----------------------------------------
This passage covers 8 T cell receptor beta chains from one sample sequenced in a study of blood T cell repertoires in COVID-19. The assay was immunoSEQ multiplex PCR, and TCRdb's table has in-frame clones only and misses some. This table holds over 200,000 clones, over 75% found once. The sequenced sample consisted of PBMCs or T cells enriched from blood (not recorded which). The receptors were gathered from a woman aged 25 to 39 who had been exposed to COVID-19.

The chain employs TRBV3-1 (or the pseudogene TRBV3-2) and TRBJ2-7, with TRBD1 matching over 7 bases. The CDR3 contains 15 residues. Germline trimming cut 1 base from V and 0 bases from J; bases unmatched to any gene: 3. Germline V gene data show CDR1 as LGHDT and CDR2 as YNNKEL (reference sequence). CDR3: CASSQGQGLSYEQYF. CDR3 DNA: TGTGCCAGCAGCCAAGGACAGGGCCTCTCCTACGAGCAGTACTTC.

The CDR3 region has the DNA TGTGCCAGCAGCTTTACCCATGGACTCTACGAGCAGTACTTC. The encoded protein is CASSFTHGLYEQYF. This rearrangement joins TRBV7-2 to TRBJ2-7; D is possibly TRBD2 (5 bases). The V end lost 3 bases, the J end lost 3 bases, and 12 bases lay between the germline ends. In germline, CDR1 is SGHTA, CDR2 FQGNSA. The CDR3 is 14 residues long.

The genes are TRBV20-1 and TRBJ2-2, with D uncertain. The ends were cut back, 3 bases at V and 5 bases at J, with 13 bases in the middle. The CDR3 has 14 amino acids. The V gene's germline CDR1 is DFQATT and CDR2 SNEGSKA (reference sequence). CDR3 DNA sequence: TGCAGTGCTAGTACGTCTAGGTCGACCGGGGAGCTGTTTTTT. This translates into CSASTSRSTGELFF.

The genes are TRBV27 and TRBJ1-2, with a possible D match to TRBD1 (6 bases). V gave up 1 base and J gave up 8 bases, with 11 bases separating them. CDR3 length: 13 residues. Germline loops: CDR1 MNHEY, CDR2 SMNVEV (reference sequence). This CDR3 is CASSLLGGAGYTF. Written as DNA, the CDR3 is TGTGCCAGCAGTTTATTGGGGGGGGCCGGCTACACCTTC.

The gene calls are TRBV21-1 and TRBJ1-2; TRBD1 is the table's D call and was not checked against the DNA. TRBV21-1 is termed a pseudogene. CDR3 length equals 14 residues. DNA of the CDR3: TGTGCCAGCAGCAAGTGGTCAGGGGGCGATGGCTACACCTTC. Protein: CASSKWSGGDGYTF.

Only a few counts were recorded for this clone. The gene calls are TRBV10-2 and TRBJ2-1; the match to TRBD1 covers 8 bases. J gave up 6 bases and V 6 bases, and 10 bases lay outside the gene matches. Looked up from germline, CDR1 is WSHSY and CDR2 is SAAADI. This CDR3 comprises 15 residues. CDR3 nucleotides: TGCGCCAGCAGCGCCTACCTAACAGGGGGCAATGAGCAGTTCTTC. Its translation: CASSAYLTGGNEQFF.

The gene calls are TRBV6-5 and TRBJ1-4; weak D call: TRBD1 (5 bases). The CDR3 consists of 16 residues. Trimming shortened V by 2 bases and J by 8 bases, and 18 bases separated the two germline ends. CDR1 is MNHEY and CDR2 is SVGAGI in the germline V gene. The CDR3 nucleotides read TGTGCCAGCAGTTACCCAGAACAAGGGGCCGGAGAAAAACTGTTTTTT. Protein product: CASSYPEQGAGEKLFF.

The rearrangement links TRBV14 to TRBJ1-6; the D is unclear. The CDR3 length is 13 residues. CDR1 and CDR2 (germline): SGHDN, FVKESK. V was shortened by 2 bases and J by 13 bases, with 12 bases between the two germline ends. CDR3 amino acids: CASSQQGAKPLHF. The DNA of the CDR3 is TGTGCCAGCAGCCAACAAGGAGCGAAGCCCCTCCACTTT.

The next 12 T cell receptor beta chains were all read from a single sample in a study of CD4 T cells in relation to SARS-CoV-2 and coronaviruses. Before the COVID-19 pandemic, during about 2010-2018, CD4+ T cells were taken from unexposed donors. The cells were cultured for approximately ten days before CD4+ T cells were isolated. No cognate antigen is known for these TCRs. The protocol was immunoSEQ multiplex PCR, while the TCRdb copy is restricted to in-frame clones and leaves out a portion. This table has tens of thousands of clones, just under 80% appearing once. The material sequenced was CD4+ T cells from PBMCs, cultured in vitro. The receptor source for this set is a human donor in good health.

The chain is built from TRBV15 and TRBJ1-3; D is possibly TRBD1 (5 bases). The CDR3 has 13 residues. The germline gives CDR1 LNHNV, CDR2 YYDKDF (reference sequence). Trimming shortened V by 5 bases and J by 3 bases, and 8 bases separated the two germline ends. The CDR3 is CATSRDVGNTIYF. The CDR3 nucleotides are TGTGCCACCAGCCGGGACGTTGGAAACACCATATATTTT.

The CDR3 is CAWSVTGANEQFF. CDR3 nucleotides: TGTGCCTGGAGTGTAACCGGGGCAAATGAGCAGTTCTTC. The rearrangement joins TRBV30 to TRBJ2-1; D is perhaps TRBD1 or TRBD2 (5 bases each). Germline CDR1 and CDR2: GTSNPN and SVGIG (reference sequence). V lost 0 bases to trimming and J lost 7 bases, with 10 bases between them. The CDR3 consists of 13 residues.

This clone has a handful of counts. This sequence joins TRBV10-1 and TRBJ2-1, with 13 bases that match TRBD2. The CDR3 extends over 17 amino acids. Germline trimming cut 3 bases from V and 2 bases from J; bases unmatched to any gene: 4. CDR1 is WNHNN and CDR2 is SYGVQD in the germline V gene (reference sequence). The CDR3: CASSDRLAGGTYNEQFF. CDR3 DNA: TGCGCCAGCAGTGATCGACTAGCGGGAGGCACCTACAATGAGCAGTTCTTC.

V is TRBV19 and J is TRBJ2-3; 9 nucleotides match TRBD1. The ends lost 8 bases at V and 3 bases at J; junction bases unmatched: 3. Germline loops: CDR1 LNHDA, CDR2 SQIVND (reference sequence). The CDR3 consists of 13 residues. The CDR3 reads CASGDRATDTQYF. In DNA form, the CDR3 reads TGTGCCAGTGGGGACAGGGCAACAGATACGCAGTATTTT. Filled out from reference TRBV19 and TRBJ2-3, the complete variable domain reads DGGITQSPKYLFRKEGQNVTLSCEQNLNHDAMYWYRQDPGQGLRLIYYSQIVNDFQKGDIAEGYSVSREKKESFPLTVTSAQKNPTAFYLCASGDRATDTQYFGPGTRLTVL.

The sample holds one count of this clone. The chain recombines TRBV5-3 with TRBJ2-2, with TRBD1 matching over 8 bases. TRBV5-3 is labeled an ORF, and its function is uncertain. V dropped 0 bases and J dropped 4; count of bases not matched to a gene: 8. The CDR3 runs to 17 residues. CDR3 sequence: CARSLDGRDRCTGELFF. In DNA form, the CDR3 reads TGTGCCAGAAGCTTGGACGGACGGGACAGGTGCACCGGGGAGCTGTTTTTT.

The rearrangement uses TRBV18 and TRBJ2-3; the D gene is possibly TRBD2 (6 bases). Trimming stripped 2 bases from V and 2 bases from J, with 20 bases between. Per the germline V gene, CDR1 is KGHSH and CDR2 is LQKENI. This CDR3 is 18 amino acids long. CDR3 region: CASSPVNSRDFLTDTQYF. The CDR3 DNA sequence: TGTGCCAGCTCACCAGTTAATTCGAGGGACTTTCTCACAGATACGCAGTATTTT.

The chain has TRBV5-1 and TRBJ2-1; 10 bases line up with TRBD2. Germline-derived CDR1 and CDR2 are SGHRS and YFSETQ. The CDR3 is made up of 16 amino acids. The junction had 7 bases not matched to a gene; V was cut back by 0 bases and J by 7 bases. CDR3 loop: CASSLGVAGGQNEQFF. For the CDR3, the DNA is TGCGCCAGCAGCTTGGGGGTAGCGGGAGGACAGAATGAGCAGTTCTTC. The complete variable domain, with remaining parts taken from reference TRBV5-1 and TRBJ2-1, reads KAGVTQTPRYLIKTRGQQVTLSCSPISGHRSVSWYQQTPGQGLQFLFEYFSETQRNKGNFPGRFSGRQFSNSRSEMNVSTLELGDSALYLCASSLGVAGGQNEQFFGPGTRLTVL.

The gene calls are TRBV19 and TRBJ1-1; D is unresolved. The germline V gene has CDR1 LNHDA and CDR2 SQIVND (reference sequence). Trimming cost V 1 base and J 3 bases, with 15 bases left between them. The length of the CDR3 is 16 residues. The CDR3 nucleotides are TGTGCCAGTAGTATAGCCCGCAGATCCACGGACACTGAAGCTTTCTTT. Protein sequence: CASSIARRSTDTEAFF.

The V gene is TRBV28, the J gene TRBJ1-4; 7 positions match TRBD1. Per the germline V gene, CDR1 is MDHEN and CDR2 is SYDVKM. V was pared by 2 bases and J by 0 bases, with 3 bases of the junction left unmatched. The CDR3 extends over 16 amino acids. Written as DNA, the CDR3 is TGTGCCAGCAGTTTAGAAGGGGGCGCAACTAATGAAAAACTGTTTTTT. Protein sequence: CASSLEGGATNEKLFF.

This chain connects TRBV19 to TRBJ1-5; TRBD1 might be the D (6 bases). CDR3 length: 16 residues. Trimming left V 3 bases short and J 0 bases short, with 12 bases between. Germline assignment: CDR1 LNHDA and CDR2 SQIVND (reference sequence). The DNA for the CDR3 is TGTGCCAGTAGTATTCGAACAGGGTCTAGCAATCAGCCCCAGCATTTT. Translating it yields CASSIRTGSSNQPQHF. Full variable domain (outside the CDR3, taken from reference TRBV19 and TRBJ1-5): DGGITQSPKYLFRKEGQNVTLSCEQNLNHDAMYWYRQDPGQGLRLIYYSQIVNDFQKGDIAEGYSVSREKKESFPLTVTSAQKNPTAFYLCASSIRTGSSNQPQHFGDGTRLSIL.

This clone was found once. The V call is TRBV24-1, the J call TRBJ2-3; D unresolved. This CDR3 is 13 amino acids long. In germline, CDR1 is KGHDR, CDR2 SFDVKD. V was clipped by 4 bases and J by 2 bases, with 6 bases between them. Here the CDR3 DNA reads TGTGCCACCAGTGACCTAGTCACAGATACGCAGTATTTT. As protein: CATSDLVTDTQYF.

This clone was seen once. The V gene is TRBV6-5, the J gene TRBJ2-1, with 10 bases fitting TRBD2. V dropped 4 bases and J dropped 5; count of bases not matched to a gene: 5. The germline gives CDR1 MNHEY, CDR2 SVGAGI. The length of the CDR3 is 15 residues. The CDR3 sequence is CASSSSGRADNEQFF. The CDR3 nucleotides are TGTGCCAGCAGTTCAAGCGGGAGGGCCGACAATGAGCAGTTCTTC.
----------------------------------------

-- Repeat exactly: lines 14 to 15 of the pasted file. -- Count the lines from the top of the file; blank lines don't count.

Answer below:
V is TRBV19 and J is TRBJ2-3; 9 nucleotides match TRBD1. The ends lost 8 bases at V and 3 bases at J; junction bases unmatched: 3. Germline loops: CDR1 LNHDA, CDR2 SQIVND (reference sequence). The CDR3 consists of 13 residues. The CDR3 reads CASGDRATDTQYF. In DNA form, the CDR3 reads TGTGCCAGTGGGGACAGGGCAACAGATACGCAGTATTTT. Filled out from reference TRBV19 and TRBJ2-3, the complete variable domain reads DGGITQSPKYLFRKEGQNVTLSCEQNLNHDAMYWYRQDPGQGLRLIYYSQIVNDFQKGDIAEGYSVSREKKESFPLTVTSAQKNPTAFYLCASGDRATDTQYFGPGTRLTVL.

The sample holds one count of this clone. The chain recombines TRBV5-3 with TRBJ2-2, with TRBD1 matching over 8 bases. TRBV5-3 is labeled an ORF, and its function is uncertain. V dropped 0 bases and J dropped 4; count of bases not matched to a gene: 8. The CDR3 runs to 17 residues. CDR3 sequence: CARSLDGRDRCTGELFF. In DNA form, the CDR3 reads TGTGCCAGAAGCTTGGACGGACGGGACAGGTGCACCGGGGAGCTGTTTTTT.